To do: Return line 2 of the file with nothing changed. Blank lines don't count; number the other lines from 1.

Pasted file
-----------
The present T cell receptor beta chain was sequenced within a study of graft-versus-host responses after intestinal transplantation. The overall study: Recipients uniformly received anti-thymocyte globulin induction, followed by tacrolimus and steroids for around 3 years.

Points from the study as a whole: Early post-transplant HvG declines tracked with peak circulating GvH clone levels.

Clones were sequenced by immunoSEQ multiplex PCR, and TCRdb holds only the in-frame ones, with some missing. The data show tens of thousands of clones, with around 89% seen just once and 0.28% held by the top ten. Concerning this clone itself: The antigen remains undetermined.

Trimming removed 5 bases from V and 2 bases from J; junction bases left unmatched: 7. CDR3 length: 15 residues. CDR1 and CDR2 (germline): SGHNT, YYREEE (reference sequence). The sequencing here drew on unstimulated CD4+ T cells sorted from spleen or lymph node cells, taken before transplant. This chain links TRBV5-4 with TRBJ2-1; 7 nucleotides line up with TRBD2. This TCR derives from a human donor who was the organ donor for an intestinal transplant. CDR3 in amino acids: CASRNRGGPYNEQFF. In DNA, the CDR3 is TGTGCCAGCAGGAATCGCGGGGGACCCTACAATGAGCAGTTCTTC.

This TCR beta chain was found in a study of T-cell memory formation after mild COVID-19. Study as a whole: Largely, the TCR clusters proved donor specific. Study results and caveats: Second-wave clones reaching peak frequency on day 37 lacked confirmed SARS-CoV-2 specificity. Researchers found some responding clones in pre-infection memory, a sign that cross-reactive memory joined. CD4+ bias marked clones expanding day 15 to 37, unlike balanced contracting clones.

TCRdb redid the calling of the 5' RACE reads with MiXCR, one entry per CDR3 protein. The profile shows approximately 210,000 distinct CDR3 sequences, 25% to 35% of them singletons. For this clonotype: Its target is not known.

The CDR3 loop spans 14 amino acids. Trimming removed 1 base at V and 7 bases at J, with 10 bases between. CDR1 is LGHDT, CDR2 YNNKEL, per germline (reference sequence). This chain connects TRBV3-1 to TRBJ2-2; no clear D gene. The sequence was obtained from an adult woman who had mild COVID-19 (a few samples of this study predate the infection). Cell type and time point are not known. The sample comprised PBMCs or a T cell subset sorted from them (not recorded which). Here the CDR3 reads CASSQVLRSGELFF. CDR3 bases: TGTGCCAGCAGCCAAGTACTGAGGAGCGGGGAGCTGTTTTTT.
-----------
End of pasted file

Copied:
Points from the study as a whole: Early post-transplant HvG declines tracked with peak circulating GvH clone levels.